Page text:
I learned the word “mondegreen” a few years ago after watching the movie 27 Dresses. There’s an entertaining scene in which two characters try to navigate the lyrics of “Bennie and the Jets,” both butchering it completely. I knew what they were facing—that issue of hearing the lyrics to a song and getting them wrong—but I didn’t know it had a name.
The word “mondegreen” is itself a mondegreen. The woman who coined the term grew up hearing her mother read a Scottish ballad to her that had the line, “And laid him on the green.” As a child, she heard it as “And Lady Mondegreen.” Finally! A label for this concept!
There are very familiar mondegreens: “There’s a bathroom on the right,” “Gladly the cross-eyed bear.” And there are those mondegreens that are particular to each of us—some phrase or lyric that we misheard for years and now look back to with a measure of fondness, chuckling at our mistaken selves.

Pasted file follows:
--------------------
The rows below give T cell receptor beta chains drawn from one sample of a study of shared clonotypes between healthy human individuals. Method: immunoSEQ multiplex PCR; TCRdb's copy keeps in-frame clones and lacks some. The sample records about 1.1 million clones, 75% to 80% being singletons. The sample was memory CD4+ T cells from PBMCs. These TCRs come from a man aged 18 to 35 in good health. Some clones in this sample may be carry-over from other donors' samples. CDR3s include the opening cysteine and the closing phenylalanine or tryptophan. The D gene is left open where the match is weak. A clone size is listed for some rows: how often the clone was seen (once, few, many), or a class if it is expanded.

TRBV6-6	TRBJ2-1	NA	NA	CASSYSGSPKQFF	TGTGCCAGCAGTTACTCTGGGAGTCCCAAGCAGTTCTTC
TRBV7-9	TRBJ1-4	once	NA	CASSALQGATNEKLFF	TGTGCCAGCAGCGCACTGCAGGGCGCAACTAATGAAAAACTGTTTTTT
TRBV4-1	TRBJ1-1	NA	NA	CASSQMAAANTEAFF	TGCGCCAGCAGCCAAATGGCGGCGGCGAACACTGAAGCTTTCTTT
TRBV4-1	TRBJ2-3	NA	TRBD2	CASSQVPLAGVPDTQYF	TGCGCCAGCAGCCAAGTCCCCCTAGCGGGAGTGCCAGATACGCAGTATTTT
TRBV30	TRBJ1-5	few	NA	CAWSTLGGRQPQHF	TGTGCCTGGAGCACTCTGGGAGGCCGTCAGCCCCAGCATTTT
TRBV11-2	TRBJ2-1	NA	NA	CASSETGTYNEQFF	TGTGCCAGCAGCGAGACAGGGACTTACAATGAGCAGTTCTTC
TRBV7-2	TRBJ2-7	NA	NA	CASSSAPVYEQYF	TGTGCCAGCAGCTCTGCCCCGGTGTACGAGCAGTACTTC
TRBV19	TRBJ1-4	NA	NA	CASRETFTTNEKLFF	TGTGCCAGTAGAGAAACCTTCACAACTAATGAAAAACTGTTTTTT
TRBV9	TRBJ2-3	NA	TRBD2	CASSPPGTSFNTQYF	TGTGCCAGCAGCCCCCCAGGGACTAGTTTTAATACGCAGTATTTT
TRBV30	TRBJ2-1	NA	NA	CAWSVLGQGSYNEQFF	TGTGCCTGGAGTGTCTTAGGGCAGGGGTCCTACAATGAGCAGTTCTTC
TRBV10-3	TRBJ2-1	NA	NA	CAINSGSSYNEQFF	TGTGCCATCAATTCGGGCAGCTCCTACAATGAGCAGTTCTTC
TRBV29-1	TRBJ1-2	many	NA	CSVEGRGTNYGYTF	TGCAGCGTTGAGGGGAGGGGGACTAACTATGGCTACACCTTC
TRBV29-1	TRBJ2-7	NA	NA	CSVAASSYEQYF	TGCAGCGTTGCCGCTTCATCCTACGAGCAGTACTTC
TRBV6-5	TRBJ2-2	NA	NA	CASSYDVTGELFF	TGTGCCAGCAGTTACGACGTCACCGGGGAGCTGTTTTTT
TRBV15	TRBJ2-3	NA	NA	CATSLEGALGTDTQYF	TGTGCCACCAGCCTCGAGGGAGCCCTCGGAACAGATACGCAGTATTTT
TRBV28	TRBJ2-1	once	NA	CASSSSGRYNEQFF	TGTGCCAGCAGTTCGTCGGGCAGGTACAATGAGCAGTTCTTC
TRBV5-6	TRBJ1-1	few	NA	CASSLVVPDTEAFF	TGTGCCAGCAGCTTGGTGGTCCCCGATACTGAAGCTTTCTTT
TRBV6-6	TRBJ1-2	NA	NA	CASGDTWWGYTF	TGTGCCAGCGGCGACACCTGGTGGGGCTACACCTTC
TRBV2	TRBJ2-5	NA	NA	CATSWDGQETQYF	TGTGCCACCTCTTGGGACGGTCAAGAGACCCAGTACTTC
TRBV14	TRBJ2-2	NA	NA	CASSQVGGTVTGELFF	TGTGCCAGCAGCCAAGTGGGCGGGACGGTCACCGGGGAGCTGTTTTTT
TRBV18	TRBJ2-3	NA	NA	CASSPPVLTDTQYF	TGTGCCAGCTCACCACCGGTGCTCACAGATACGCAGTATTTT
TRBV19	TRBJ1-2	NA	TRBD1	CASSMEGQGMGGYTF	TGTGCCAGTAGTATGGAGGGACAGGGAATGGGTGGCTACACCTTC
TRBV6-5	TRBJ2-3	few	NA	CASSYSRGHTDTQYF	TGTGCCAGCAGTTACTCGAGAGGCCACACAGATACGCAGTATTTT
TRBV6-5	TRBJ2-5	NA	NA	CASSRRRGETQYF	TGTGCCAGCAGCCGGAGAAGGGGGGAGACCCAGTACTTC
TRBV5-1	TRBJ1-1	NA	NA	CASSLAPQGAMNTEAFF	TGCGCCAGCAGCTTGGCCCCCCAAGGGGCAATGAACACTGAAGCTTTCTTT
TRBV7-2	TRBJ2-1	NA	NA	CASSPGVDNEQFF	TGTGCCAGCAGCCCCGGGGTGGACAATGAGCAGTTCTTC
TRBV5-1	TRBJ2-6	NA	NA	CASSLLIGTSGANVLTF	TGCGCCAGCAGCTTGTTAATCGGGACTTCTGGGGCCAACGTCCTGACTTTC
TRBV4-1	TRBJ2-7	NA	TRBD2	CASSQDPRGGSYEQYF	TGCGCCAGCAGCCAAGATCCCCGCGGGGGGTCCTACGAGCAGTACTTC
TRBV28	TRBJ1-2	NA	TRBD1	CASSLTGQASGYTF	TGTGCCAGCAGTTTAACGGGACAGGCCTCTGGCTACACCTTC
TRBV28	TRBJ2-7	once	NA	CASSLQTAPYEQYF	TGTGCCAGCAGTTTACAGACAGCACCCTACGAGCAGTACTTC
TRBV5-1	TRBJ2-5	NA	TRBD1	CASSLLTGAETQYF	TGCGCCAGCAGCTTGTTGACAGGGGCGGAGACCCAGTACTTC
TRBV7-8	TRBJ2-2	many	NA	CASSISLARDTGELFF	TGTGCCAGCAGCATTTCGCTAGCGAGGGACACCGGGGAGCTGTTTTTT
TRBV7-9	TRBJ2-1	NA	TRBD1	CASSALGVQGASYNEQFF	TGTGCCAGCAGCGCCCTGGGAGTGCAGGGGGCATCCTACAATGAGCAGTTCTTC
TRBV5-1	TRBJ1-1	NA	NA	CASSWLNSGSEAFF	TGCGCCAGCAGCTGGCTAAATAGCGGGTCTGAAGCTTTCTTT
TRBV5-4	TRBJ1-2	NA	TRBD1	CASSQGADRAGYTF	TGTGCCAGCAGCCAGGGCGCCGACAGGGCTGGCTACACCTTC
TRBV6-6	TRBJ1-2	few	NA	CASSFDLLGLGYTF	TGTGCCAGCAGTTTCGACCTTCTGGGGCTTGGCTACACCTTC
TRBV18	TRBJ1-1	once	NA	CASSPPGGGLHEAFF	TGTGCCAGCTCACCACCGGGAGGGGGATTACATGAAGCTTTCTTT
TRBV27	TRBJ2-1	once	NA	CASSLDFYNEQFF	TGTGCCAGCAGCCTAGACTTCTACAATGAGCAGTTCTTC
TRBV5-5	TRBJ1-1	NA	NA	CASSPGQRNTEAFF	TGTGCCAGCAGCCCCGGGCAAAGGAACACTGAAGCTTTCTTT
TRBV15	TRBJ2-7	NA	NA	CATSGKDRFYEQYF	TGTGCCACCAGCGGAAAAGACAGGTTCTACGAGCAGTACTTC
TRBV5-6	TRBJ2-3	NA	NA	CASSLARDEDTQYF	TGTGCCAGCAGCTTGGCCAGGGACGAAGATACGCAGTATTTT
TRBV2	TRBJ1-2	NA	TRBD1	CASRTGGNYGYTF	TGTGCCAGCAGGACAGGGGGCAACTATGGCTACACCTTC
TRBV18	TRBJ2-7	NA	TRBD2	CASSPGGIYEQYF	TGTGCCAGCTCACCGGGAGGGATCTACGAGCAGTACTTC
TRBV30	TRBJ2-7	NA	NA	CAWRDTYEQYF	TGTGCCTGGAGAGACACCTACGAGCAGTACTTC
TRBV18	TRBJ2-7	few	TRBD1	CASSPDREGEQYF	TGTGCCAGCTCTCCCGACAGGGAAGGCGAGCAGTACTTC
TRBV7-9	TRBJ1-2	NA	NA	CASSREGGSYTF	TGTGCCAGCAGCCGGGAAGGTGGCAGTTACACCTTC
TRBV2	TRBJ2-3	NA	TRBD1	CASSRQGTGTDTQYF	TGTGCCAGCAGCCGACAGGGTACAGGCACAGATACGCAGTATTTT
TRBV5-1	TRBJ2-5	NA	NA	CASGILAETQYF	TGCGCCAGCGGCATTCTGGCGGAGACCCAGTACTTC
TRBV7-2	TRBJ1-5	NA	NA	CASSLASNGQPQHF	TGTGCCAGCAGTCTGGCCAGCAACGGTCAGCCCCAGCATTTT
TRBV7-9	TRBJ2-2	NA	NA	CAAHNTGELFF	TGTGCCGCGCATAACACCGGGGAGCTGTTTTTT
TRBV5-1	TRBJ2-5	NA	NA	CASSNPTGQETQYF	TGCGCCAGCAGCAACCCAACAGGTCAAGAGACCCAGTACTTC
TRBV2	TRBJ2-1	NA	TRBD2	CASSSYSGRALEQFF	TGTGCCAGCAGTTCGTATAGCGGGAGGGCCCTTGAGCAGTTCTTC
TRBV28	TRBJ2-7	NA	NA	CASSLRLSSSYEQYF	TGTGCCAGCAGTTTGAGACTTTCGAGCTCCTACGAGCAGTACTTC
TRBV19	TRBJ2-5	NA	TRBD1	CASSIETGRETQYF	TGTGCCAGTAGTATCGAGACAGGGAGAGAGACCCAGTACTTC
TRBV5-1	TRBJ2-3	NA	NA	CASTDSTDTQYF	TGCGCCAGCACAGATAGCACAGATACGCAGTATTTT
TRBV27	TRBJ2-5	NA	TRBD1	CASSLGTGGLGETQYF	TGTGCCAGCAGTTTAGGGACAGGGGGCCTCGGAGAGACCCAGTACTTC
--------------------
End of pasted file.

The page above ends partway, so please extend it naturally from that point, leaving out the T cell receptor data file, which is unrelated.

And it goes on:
For years I thought the verb, “avert” had a secondary, little-used meaning: “to set upon.” You know, such as in the phrase, “Patience is avert you.” But perhaps my favorite personal mondegreen is a Christmassy one.
I had a visual of Bethlehem in my mind as a small child. It was nestled in hills completely covered by tall evergreen bushes. It was lush and green—decidedly NOT a desert city in the Middle East. Where did I get this picture? From the line in “O Holy Night” that says, “Long lay the world in sin and arbor vitae.” We had arbor vitae at the corners of our house. I loved the huge evergreen bushes. And they were in Bethlehem, too!
It was with some slight disappointment that I grew up and discovered that the line was “sin and error pining”—and not only that, “pining” had nothing to do with evergreens in this context either. Christmas disappointment all around.